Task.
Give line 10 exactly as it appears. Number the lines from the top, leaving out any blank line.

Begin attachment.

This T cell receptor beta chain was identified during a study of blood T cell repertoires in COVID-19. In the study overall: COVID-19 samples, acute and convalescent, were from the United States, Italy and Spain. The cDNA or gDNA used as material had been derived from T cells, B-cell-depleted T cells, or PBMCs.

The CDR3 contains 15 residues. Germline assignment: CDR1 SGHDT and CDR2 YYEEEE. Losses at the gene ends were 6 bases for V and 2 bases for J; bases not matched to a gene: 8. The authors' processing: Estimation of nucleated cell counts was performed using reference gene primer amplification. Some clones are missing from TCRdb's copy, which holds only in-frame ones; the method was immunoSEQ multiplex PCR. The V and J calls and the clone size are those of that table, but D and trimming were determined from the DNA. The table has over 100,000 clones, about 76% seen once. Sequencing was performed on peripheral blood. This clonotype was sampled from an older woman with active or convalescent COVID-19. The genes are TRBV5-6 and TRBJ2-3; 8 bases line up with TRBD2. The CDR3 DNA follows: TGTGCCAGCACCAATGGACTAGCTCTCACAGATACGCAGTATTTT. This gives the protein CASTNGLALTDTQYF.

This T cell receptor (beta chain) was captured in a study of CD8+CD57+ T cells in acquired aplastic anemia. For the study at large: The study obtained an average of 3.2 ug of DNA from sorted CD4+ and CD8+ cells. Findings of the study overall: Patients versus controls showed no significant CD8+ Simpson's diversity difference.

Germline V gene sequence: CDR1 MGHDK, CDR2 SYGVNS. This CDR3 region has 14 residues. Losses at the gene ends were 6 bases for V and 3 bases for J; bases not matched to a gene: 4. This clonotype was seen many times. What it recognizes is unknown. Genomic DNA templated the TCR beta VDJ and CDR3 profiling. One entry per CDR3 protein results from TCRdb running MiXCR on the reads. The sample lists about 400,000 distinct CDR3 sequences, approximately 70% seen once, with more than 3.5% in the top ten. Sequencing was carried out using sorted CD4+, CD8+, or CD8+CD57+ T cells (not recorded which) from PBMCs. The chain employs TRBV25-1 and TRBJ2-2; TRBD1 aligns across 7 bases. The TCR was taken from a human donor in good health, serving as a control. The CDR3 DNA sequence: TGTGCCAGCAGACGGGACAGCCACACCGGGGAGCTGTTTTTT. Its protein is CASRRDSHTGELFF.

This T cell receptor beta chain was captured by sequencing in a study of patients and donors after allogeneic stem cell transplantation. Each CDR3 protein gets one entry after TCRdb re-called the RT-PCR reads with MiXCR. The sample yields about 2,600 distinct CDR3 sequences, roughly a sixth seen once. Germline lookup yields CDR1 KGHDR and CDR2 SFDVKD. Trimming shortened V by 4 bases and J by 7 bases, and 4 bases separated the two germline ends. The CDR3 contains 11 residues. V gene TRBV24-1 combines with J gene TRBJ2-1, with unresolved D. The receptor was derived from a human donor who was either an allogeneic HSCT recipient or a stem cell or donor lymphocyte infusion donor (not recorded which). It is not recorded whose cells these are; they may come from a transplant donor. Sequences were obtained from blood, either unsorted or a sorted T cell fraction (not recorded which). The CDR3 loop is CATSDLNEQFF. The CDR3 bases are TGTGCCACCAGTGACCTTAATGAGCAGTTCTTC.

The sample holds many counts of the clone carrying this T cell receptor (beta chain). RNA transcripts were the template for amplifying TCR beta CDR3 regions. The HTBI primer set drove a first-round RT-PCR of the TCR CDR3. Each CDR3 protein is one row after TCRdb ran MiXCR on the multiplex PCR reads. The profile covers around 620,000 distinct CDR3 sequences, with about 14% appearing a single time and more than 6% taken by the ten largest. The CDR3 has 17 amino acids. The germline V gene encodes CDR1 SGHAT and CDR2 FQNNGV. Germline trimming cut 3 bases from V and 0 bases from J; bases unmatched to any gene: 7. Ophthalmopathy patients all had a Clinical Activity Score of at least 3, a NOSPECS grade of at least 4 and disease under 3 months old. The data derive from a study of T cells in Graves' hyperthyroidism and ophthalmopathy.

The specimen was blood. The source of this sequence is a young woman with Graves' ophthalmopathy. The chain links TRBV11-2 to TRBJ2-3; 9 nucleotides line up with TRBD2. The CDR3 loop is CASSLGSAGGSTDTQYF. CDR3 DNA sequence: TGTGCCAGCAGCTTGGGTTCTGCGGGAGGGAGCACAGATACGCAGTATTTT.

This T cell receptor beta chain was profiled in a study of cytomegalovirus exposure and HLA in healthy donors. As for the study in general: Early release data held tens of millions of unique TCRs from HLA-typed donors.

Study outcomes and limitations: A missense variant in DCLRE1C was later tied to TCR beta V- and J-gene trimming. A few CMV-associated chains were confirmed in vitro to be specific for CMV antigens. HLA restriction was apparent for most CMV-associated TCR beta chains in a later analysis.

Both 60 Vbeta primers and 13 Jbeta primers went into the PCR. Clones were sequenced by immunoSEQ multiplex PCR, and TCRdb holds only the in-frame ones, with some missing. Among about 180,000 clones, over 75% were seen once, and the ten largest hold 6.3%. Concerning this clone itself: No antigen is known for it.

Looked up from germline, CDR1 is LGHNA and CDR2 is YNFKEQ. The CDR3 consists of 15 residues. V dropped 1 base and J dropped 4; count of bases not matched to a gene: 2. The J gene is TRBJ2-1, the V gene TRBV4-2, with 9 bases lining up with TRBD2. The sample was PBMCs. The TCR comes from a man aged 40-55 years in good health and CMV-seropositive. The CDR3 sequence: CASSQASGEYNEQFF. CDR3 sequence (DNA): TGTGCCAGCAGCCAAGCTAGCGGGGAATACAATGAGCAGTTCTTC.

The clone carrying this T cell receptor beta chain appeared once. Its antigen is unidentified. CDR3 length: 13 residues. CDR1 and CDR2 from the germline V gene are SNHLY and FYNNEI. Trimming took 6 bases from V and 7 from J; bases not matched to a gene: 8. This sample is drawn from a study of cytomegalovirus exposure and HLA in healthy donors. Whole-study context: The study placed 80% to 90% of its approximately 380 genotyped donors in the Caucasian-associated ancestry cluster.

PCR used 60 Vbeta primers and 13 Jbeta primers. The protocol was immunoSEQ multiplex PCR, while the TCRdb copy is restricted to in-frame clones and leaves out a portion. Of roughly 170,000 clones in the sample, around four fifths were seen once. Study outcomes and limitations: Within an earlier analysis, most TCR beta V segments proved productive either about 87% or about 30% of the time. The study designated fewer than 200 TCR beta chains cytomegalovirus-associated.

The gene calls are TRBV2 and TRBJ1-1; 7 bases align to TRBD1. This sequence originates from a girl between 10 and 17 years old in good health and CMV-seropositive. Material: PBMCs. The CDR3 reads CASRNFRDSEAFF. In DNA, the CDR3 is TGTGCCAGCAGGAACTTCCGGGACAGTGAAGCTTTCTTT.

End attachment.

Both 60 Vbeta primers and 13 Jbeta primers went into the PCR. Clones were sequenced by immunoSEQ multiplex PCR, and TCRdb holds only the in-frame ones, with some missing. Among about 180,000 clones, over 75% were seen once, and the ten largest hold 6.3%. Concerning this clone itself: No antigen is known for it.